Doctor Strange
A Whole New World

Like Thor and Guardians of the Galaxy before it, Doctor Strange expands the Marvel Cinematic Universe beyond our own world, but it manages to do so without ever physically leaving Earth.  The movie introduces the mystic arts to the ever-expanding Marvel franchise and allows its characters to explore different dimensions.  The result is a special-effects heavy movie that feels somewhat disconnected from the rest of the MCU at this point, but still manages to entertain.

The title character is Dr. Stephen Strange, a talented and egotistical neurosurgeon whose hands are destroyed in a horrific car accident.  When Western medicine fails to heal him to his satisfaction, he heads east to a place called Kamar-Taj, where a former paraplegic says he learned how to walk again.  There, Strange meets The Ancient One, a powerful sorceress who introduces him to the astral plane and other dimensions that he could control if only he could leave his ego behind and expand his mind.  She reluctantly agrees to train him.

Benedict Cumberbatch as Doctor StrangeThrough his training and ongoing education of the mystic arts, Strange learns that Earth is protected from other dimensions by a spell formed from three buildings called Sanctums that are located strategically across the world.  A former student of The Ancient One called Kaecilius has stolen a dangerous spell and plans to use it to destroy the Sanctums.  Strange must use what he has learned to fight Kaecilius and protect the Earth before it becomes victim to the Dark Dimension and its powerful leader Dormammu.

What stands out most about Doctor Strange on initial viewing is the special effects.  Not necessarily because they are mind-blowing or impressive, but simply because there are so many of them.  The movie essentially takes the scene from Inception in which Paris folds in on itself and runs with it.  The result is essentially action scenes that take place on the surface of a giant Rubik’s Cube that is constantly being manipulated by the film’s computer effects wizards.

There is nothing wrong with the special effects from a technical or a visual standpoint.  They look fine, but there is so much going on onscreen at any one time that it is more distracting than anything else.  And because we are inundated with so many similar effects all at once, there are none that really stand out.  One day later and I cannot think back to a single moment in the movie where I felt wowed by the effects.  And for the first time in any of the MCU movies, it felt as if the special effects were there for special effects sake more than they were there in support of a story.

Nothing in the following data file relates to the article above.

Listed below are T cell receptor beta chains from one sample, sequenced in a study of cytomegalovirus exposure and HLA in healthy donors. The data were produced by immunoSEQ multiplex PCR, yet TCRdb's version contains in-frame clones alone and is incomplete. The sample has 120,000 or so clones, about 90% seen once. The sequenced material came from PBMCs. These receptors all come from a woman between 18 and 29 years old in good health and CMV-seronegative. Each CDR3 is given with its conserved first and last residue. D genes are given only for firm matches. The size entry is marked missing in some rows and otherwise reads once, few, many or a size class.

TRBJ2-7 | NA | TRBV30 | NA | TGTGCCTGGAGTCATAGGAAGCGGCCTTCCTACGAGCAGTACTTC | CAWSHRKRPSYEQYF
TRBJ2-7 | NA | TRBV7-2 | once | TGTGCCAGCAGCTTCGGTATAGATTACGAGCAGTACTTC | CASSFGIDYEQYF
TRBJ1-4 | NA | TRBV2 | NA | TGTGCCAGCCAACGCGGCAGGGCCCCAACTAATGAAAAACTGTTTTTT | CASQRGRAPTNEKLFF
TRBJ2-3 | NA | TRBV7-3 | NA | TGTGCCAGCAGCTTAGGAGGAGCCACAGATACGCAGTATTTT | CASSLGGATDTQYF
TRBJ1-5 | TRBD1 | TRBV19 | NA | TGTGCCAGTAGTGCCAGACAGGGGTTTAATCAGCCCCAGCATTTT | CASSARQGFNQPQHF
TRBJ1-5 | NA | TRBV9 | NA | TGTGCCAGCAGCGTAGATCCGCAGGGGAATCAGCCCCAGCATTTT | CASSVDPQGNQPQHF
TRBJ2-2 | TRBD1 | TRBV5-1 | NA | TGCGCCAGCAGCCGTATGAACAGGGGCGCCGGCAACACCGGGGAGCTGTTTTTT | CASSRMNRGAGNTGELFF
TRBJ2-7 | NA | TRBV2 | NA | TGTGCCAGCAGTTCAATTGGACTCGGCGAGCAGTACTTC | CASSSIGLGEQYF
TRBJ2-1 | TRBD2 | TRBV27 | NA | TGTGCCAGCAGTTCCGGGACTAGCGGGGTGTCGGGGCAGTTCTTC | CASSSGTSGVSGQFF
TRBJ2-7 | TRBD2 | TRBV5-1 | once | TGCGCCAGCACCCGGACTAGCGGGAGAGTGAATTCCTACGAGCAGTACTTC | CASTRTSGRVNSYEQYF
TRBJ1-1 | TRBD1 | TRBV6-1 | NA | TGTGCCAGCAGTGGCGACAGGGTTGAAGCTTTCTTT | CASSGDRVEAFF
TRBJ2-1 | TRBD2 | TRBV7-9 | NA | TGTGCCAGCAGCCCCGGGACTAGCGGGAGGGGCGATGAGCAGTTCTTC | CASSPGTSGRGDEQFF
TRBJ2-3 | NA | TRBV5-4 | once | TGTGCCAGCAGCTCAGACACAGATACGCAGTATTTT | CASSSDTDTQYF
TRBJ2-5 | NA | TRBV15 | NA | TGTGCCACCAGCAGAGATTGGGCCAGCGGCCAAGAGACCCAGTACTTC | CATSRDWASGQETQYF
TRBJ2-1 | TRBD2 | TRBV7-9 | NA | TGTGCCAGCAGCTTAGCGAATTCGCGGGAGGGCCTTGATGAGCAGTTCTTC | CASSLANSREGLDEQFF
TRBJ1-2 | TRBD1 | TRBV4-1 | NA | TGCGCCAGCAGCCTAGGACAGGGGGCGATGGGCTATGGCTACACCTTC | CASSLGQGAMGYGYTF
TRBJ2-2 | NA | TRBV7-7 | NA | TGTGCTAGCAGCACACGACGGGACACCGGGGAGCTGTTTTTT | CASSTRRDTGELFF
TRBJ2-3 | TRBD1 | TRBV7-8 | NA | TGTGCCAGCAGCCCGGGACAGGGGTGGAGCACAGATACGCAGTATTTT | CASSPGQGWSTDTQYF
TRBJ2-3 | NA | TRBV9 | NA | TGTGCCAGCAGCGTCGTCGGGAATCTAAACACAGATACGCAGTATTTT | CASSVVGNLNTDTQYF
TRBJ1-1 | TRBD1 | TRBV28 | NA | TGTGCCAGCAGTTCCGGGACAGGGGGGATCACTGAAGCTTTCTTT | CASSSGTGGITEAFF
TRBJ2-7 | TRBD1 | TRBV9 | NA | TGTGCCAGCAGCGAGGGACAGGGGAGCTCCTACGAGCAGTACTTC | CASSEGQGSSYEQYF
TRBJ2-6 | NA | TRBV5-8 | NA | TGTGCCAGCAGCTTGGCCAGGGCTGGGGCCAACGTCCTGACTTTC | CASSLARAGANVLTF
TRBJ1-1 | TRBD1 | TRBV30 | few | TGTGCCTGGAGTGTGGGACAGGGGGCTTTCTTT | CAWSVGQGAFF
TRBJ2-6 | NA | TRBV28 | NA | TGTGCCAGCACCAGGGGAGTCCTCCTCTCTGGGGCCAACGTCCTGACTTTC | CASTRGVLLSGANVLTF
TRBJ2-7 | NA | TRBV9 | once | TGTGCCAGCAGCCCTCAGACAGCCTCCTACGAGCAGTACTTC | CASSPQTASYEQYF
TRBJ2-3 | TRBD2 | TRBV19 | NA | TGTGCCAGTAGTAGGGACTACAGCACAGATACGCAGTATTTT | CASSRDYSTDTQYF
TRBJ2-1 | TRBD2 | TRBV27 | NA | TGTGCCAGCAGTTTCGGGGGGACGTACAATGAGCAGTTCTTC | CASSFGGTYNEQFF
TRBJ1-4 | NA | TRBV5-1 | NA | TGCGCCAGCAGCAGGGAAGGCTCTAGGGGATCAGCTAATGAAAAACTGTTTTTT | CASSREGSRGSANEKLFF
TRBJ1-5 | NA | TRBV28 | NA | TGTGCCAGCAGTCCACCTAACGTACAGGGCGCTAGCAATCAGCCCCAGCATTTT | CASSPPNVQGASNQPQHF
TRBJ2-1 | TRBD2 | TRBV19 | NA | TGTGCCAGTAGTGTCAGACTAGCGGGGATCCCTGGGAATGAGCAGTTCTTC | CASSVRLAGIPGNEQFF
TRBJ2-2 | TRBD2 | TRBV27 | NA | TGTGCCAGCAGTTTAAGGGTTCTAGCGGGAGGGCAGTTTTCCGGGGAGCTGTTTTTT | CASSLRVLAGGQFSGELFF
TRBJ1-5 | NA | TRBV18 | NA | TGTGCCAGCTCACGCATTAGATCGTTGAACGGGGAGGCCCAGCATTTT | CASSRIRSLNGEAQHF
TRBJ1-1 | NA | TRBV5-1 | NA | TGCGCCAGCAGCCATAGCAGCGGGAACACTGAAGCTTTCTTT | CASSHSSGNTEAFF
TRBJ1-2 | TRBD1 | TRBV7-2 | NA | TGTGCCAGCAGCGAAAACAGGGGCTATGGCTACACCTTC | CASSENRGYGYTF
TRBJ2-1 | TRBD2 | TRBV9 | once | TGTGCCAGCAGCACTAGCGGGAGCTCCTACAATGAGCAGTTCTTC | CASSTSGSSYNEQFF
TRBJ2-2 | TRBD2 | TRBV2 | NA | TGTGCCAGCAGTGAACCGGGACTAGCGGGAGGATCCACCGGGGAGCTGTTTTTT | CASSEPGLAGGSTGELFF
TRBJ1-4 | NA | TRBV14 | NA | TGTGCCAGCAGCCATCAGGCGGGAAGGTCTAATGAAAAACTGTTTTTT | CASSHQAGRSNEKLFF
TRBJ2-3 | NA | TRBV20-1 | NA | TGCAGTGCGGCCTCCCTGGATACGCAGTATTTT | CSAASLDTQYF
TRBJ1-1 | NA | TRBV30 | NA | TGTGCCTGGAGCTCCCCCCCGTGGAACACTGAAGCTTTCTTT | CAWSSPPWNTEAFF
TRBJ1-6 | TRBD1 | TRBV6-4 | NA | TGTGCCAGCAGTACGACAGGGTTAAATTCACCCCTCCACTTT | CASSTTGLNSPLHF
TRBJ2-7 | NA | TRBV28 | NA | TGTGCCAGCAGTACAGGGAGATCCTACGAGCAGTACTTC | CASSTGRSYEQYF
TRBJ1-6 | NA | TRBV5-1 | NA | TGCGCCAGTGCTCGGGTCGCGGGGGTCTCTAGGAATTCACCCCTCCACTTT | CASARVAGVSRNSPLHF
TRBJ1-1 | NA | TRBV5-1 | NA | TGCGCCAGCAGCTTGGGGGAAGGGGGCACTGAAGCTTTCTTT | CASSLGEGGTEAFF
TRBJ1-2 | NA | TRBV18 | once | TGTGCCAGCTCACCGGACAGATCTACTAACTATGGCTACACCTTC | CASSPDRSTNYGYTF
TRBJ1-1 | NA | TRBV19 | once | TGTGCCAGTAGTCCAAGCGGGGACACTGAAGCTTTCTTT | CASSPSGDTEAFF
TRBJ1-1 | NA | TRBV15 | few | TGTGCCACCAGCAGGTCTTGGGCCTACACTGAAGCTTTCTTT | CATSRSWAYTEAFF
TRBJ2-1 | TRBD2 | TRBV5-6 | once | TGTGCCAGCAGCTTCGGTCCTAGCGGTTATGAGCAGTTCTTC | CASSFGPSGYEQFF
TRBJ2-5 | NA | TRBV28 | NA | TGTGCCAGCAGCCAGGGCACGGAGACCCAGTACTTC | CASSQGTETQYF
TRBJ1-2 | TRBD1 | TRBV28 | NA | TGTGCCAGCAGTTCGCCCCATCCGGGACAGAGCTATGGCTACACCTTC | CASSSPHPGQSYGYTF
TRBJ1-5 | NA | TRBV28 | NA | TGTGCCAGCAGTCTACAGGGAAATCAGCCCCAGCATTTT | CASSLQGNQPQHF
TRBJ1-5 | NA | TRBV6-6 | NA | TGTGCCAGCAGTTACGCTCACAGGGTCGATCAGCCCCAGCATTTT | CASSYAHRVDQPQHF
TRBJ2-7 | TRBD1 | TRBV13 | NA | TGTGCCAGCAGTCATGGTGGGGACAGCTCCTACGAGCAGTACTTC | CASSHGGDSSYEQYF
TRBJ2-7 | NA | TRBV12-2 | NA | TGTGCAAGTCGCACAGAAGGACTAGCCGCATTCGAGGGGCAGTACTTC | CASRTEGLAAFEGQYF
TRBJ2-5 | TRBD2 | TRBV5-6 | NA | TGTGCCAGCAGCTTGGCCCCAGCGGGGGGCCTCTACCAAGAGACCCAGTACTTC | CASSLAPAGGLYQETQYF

The movie also suffers from a common MCU problem in that the villains are sadly underdeveloped.  Mads Mikkelsen was an intriguing choice to play the sorcerer gone bad Kaecilius, but he has little to do but look menacing with the black holes that surround his eyes and run away across the tumbling buildings.  It was a nice touch to have the former Hannibal Lecter trapped in a metal gag for a moment, but that was the only moment that stood out for the character.  The second villain, the powerful Dormammu, feels like an afterthought more than anything else.  Hopefully, the villain who is foreshadowed in the movie’s end credits sequence turns out to be a better foil for Strange in future movies.

As for the title character, Benedict Cumberbatch still seems like a perfect fit… almost too perfect.  The actor absolutely looks the part, especially once he is adorned with his signature Cloak of Levitation.  Making the mystical cloak sentient was a clever idea.  The Disney film Fantasia has been cited as an inspiration by the filmmakers, but the rug from Aladdin feels like the true inspiration here.

Cumberbatch was a good choice because he can pull off the egotistic cockiness of Stephen Strange the neurosurgeon, but still be likeable enough that we are rooting for him when he is down and out.  In that sense, it is quite similar to the dichotomy of his character on television’s Sherlock.  The actor also has great comic timing.  The combination of ego and wit is reminiscent of Robert Downey Jr. as Tony Stark.

There is a lot going on in Doctor Strange so it is admittedly difficult to take it all in after only one viewing, but it is entertaining enough that future viewings certainly won’t feel like a chore.  It will be interesting to see how the character interacts with the rest of the Marvel characters and how his powers will play into the overarching storyline.  There is a brief hint to this in the movie’s mid-credits scene.  We may see Doctor Strange again sooner than we think.

Doctor Strange is rated PG-13 for “sci-fi violence and action throughout, and an intense crash sequence.”  The movie is on par with the rest of the Marvel movies.  There is plenty of violence, but it is mostly cartoony with little to no blood.

Courtesy of a local publicist, Jeff attended a promotional screening of Doctor Strange.